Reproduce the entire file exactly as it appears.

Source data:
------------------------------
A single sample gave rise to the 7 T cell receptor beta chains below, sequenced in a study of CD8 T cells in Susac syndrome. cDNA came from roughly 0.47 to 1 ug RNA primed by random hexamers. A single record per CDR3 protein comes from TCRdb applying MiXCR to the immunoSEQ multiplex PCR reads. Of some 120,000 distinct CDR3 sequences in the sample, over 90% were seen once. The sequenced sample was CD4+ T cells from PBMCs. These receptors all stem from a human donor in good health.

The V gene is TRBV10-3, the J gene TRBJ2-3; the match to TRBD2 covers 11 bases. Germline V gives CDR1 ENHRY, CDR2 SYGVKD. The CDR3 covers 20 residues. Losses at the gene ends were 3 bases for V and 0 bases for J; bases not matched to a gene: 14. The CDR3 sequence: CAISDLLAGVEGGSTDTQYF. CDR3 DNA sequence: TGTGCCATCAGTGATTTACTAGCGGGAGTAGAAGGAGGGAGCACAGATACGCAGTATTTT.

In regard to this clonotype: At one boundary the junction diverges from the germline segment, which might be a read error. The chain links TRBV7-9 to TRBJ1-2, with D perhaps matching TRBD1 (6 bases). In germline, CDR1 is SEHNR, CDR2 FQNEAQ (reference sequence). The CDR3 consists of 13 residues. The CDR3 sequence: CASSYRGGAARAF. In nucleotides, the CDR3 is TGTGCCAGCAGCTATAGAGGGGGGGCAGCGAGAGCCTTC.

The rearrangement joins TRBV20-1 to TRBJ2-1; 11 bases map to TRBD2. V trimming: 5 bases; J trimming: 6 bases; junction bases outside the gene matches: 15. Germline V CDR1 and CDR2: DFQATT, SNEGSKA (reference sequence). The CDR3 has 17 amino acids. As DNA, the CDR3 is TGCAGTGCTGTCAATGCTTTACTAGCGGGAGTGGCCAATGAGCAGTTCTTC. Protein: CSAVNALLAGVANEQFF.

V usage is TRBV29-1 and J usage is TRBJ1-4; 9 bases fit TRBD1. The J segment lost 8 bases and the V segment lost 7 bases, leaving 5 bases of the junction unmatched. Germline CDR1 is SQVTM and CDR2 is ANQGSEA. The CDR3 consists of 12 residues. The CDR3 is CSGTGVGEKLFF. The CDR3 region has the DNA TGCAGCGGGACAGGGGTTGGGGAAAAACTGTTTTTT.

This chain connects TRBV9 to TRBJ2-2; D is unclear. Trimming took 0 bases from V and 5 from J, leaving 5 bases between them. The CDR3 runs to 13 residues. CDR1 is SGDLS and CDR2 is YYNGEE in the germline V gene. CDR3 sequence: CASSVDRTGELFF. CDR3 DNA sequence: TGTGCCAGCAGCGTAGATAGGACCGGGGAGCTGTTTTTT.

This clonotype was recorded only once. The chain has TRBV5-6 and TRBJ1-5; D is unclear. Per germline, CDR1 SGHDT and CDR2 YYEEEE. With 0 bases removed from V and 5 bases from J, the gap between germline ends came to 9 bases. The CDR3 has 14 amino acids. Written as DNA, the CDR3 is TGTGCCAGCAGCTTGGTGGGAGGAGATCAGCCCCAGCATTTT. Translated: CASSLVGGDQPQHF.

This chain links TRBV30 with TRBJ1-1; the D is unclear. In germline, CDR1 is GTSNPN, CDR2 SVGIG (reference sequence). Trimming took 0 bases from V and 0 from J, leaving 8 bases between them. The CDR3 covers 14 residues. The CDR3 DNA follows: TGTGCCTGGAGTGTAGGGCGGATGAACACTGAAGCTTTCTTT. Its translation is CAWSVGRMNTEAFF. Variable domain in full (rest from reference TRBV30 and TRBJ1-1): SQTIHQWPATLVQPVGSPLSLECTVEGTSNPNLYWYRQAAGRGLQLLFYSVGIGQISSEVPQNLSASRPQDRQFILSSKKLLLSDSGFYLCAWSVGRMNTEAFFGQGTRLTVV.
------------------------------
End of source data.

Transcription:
A single sample gave rise to the 7 T cell receptor beta chains below, sequenced in a study of CD8 T cells in Susac syndrome. cDNA came from roughly 0.47 to 1 ug RNA primed by random hexamers. A single record per CDR3 protein comes from TCRdb applying MiXCR to the immunoSEQ multiplex PCR reads. Of some 120,000 distinct CDR3 sequences in the sample, over 90% were seen once. The sequenced sample was CD4+ T cells from PBMCs. These receptors all stem from a human donor in good health.

The V gene is TRBV10-3, the J gene TRBJ2-3; the match to TRBD2 covers 11 bases. Germline V gives CDR1 ENHRY, CDR2 SYGVKD. The CDR3 covers 20 residues. Losses at the gene ends were 3 bases for V and 0 bases for J; bases not matched to a gene: 14. The CDR3 sequence: CAISDLLAGVEGGSTDTQYF. CDR3 DNA sequence: TGTGCCATCAGTGATTTACTAGCGGGAGTAGAAGGAGGGAGCACAGATACGCAGTATTTT.

In regard to this clonotype: At one boundary the junction diverges from the germline segment, which might be a read error. The chain links TRBV7-9 to TRBJ1-2, with D perhaps matching TRBD1 (6 bases). In germline, CDR1 is SEHNR, CDR2 FQNEAQ (reference sequence). The CDR3 consists of 13 residues. The CDR3 sequence: CASSYRGGAARAF. In nucleotides, the CDR3 is TGTGCCAGCAGCTATAGAGGGGGGGCAGCGAGAGCCTTC.

The rearrangement joins TRBV20-1 to TRBJ2-1; 11 bases map to TRBD2. V trimming: 5 bases; J trimming: 6 bases; junction bases outside the gene matches: 15. Germline V CDR1 and CDR2: DFQATT, SNEGSKA (reference sequence). The CDR3 has 17 amino acids. As DNA, the CDR3 is TGCAGTGCTGTCAATGCTTTACTAGCGGGAGTGGCCAATGAGCAGTTCTTC. Protein: CSAVNALLAGVANEQFF.

V usage is TRBV29-1 and J usage is TRBJ1-4; 9 bases fit TRBD1. The J segment lost 8 bases and the V segment lost 7 bases, leaving 5 bases of the junction unmatched. Germline CDR1 is SQVTM and CDR2 is ANQGSEA. The CDR3 consists of 12 residues. The CDR3 is CSGTGVGEKLFF. The CDR3 region has the DNA TGCAGCGGGACAGGGGTTGGGGAAAAACTGTTTTTT.

This chain connects TRBV9 to TRBJ2-2; D is unclear. Trimming took 0 bases from V and 5 from J, leaving 5 bases between them. The CDR3 runs to 13 residues. CDR1 is SGDLS and CDR2 is YYNGEE in the germline V gene. CDR3 sequence: CASSVDRTGELFF. CDR3 DNA sequence: TGTGCCAGCAGCGTAGATAGGACCGGGGAGCTGTTTTTT.

This clonotype was recorded only once. The chain has TRBV5-6 and TRBJ1-5; D is unclear. Per germline, CDR1 SGHDT and CDR2 YYEEEE. With 0 bases removed from V and 5 bases from J, the gap between germline ends came to 9 bases. The CDR3 has 14 amino acids. Written as DNA, the CDR3 is TGTGCCAGCAGCTTGGTGGGAGGAGATCAGCCCCAGCATTTT. Translated: CASSLVGGDQPQHF.

This chain links TRBV30 with TRBJ1-1; the D is unclear. In germline, CDR1 is GTSNPN, CDR2 SVGIG (reference sequence). Trimming took 0 bases from V and 0 from J, leaving 8 bases between them. The CDR3 covers 14 residues. The CDR3 DNA follows: TGTGCCTGGAGTGTAGGGCGGATGAACACTGAAGCTTTCTTT. Its translation is CAWSVGRMNTEAFF. Variable domain in full (rest from reference TRBV30 and TRBJ1-1): SQTIHQWPATLVQPVGSPLSLECTVEGTSNPNLYWYRQAAGRGLQLLFYSVGIGQISSEVPQNLSASRPQDRQFILSSKKLLLSDSGFYLCAWSVGRMNTEAFFGQGTRLTVV.